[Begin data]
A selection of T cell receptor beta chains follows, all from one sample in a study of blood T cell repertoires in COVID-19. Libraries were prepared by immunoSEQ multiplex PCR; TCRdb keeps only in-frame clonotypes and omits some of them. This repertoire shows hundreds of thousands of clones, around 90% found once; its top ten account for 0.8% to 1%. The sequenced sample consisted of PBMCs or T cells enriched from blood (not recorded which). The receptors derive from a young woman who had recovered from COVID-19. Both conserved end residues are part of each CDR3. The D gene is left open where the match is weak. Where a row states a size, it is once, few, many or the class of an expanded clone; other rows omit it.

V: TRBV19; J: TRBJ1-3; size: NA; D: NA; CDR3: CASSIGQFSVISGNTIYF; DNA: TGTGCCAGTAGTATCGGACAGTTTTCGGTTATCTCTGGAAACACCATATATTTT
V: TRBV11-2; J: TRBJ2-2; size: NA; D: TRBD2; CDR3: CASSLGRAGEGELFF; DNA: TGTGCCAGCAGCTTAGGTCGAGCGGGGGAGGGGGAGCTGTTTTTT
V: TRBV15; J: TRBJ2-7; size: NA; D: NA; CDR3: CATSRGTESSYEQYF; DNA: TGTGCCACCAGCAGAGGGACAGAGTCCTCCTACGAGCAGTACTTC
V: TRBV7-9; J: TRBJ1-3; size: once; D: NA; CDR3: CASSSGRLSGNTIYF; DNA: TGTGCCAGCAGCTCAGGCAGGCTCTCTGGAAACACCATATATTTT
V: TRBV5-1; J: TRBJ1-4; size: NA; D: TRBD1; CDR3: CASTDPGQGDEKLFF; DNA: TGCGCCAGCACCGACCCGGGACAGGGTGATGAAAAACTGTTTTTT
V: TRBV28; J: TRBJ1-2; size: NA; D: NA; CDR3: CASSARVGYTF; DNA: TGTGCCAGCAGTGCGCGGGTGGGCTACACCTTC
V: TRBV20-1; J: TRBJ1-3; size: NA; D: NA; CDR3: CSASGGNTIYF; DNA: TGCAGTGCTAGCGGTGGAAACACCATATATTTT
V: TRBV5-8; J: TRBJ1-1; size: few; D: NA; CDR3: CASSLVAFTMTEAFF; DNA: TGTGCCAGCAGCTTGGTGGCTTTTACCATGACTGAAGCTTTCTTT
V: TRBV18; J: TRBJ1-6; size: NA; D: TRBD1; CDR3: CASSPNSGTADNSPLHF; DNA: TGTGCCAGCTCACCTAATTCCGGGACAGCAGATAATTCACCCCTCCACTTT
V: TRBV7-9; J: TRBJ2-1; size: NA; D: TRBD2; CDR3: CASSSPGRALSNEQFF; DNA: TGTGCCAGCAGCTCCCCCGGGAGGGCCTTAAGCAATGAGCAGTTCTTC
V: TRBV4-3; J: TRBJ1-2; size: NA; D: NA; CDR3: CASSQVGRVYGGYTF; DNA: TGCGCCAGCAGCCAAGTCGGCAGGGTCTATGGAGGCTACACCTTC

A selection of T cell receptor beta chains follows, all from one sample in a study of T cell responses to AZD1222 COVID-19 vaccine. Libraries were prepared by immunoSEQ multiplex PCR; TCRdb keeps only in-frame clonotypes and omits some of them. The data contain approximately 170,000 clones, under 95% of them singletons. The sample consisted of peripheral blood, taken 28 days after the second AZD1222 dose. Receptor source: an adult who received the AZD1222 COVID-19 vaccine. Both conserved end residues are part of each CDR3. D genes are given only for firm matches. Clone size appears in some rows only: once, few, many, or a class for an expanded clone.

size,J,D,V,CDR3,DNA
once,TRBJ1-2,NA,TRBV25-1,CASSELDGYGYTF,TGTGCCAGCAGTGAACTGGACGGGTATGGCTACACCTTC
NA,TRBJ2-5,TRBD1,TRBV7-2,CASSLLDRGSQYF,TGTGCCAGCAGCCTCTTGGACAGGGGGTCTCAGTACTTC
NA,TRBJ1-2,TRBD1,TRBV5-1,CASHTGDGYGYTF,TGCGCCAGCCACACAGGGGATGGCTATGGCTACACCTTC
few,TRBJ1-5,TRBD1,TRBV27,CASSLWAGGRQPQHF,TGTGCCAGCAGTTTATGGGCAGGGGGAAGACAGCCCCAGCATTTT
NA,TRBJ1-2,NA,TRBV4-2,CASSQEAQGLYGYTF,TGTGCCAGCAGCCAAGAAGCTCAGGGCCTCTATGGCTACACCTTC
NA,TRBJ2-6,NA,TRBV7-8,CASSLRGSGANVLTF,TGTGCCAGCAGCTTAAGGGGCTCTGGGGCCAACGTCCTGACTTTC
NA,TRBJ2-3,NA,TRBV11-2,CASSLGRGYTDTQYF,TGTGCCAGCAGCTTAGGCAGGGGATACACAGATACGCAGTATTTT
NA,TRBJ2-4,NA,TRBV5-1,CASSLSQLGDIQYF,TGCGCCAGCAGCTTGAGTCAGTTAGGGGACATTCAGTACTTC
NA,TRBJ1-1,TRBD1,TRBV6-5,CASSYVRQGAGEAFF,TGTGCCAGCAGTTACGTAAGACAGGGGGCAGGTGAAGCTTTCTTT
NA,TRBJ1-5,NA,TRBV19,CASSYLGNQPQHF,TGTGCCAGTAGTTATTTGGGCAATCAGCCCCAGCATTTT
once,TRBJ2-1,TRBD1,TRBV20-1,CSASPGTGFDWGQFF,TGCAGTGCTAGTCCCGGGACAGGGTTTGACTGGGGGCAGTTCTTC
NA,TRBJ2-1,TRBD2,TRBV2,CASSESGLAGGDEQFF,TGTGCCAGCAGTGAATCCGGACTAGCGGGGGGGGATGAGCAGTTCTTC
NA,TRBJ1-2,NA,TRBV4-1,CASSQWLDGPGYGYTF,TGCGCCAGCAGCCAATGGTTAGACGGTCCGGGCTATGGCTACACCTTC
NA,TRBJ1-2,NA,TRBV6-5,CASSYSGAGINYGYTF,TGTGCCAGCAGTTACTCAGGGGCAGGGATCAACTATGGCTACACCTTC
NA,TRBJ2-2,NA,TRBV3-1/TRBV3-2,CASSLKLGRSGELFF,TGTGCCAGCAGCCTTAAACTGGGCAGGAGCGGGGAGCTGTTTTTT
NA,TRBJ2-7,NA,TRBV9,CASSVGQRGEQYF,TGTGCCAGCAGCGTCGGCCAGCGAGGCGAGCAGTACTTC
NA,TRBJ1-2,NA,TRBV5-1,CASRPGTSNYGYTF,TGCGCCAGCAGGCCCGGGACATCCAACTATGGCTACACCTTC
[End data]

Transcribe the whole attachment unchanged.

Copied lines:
A selection of T cell receptor beta chains follows, all from one sample in a study of blood T cell repertoires in COVID-19. Libraries were prepared by immunoSEQ multiplex PCR; TCRdb keeps only in-frame clonotypes and omits some of them. This repertoire shows hundreds of thousands of clones, around 90% found once; its top ten account for 0.8% to 1%. The sequenced sample consisted of PBMCs or T cells enriched from blood (not recorded which). The receptors derive from a young woman who had recovered from COVID-19. Both conserved end residues are part of each CDR3. The D gene is left open where the match is weak. Where a row states a size, it is once, few, many or the class of an expanded clone; other rows omit it.

V: TRBV19; J: TRBJ1-3; size: NA; D: NA; CDR3: CASSIGQFSVISGNTIYF; DNA: TGTGCCAGTAGTATCGGACAGTTTTCGGTTATCTCTGGAAACACCATATATTTT
V: TRBV11-2; J: TRBJ2-2; size: NA; D: TRBD2; CDR3: CASSLGRAGEGELFF; DNA: TGTGCCAGCAGCTTAGGTCGAGCGGGGGAGGGGGAGCTGTTTTTT
V: TRBV15; J: TRBJ2-7; size: NA; D: NA; CDR3: CATSRGTESSYEQYF; DNA: TGTGCCACCAGCAGAGGGACAGAGTCCTCCTACGAGCAGTACTTC
V: TRBV7-9; J: TRBJ1-3; size: once; D: NA; CDR3: CASSSGRLSGNTIYF; DNA: TGTGCCAGCAGCTCAGGCAGGCTCTCTGGAAACACCATATATTTT
V: TRBV5-1; J: TRBJ1-4; size: NA; D: TRBD1; CDR3: CASTDPGQGDEKLFF; DNA: TGCGCCAGCACCGACCCGGGACAGGGTGATGAAAAACTGTTTTTT
V: TRBV28; J: TRBJ1-2; size: NA; D: NA; CDR3: CASSARVGYTF; DNA: TGTGCCAGCAGTGCGCGGGTGGGCTACACCTTC
V: TRBV20-1; J: TRBJ1-3; size: NA; D: NA; CDR3: CSASGGNTIYF; DNA: TGCAGTGCTAGCGGTGGAAACACCATATATTTT
V: TRBV5-8; J: TRBJ1-1; size: few; D: NA; CDR3: CASSLVAFTMTEAFF; DNA: TGTGCCAGCAGCTTGGTGGCTTTTACCATGACTGAAGCTTTCTTT
V: TRBV18; J: TRBJ1-6; size: NA; D: TRBD1; CDR3: CASSPNSGTADNSPLHF; DNA: TGTGCCAGCTCACCTAATTCCGGGACAGCAGATAATTCACCCCTCCACTTT
V: TRBV7-9; J: TRBJ2-1; size: NA; D: TRBD2; CDR3: CASSSPGRALSNEQFF; DNA: TGTGCCAGCAGCTCCCCCGGGAGGGCCTTAAGCAATGAGCAGTTCTTC
V: TRBV4-3; J: TRBJ1-2; size: NA; D: NA; CDR3: CASSQVGRVYGGYTF; DNA: TGCGCCAGCAGCCAAGTCGGCAGGGTCTATGGAGGCTACACCTTC

A selection of T cell receptor beta chains follows, all from one sample in a study of T cell responses to AZD1222 COVID-19 vaccine. Libraries were prepared by immunoSEQ multiplex PCR; TCRdb keeps only in-frame clonotypes and omits some of them. The data contain approximately 170,000 clones, under 95% of them singletons. The sample consisted of peripheral blood, taken 28 days after the second AZD1222 dose. Receptor source: an adult who received the AZD1222 COVID-19 vaccine. Both conserved end residues are part of each CDR3. D genes are given only for firm matches. Clone size appears in some rows only: once, few, many, or a class for an expanded clone.

size,J,D,V,CDR3,DNA
once,TRBJ1-2,NA,TRBV25-1,CASSELDGYGYTF,TGTGCCAGCAGTGAACTGGACGGGTATGGCTACACCTTC
NA,TRBJ2-5,TRBD1,TRBV7-2,CASSLLDRGSQYF,TGTGCCAGCAGCCTCTTGGACAGGGGGTCTCAGTACTTC
NA,TRBJ1-2,TRBD1,TRBV5-1,CASHTGDGYGYTF,TGCGCCAGCCACACAGGGGATGGCTATGGCTACACCTTC
few,TRBJ1-5,TRBD1,TRBV27,CASSLWAGGRQPQHF,TGTGCCAGCAGTTTATGGGCAGGGGGAAGACAGCCCCAGCATTTT
NA,TRBJ1-2,NA,TRBV4-2,CASSQEAQGLYGYTF,TGTGCCAGCAGCCAAGAAGCTCAGGGCCTCTATGGCTACACCTTC
NA,TRBJ2-6,NA,TRBV7-8,CASSLRGSGANVLTF,TGTGCCAGCAGCTTAAGGGGCTCTGGGGCCAACGTCCTGACTTTC
NA,TRBJ2-3,NA,TRBV11-2,CASSLGRGYTDTQYF,TGTGCCAGCAGCTTAGGCAGGGGATACACAGATACGCAGTATTTT
NA,TRBJ2-4,NA,TRBV5-1,CASSLSQLGDIQYF,TGCGCCAGCAGCTTGAGTCAGTTAGGGGACATTCAGTACTTC
NA,TRBJ1-1,TRBD1,TRBV6-5,CASSYVRQGAGEAFF,TGTGCCAGCAGTTACGTAAGACAGGGGGCAGGTGAAGCTTTCTTT
NA,TRBJ1-5,NA,TRBV19,CASSYLGNQPQHF,TGTGCCAGTAGTTATTTGGGCAATCAGCCCCAGCATTTT
once,TRBJ2-1,TRBD1,TRBV20-1,CSASPGTGFDWGQFF,TGCAGTGCTAGTCCCGGGACAGGGTTTGACTGGGGGCAGTTCTTC
NA,TRBJ2-1,TRBD2,TRBV2,CASSESGLAGGDEQFF,TGTGCCAGCAGTGAATCCGGACTAGCGGGGGGGGATGAGCAGTTCTTC
NA,TRBJ1-2,NA,TRBV4-1,CASSQWLDGPGYGYTF,TGCGCCAGCAGCCAATGGTTAGACGGTCCGGGCTATGGCTACACCTTC
NA,TRBJ1-2,NA,TRBV6-5,CASSYSGAGINYGYTF,TGTGCCAGCAGTTACTCAGGGGCAGGGATCAACTATGGCTACACCTTC
NA,TRBJ2-2,NA,TRBV3-1/TRBV3-2,CASSLKLGRSGELFF,TGTGCCAGCAGCCTTAAACTGGGCAGGAGCGGGGAGCTGTTTTTT
NA,TRBJ2-7,NA,TRBV9,CASSVGQRGEQYF,TGTGCCAGCAGCGTCGGCCAGCGAGGCGAGCAGTACTTC
NA,TRBJ1-2,NA,TRBV5-1,CASRPGTSNYGYTF,TGCGCCAGCAGGCCCGGGACATCCAACTATGGCTACACCTTC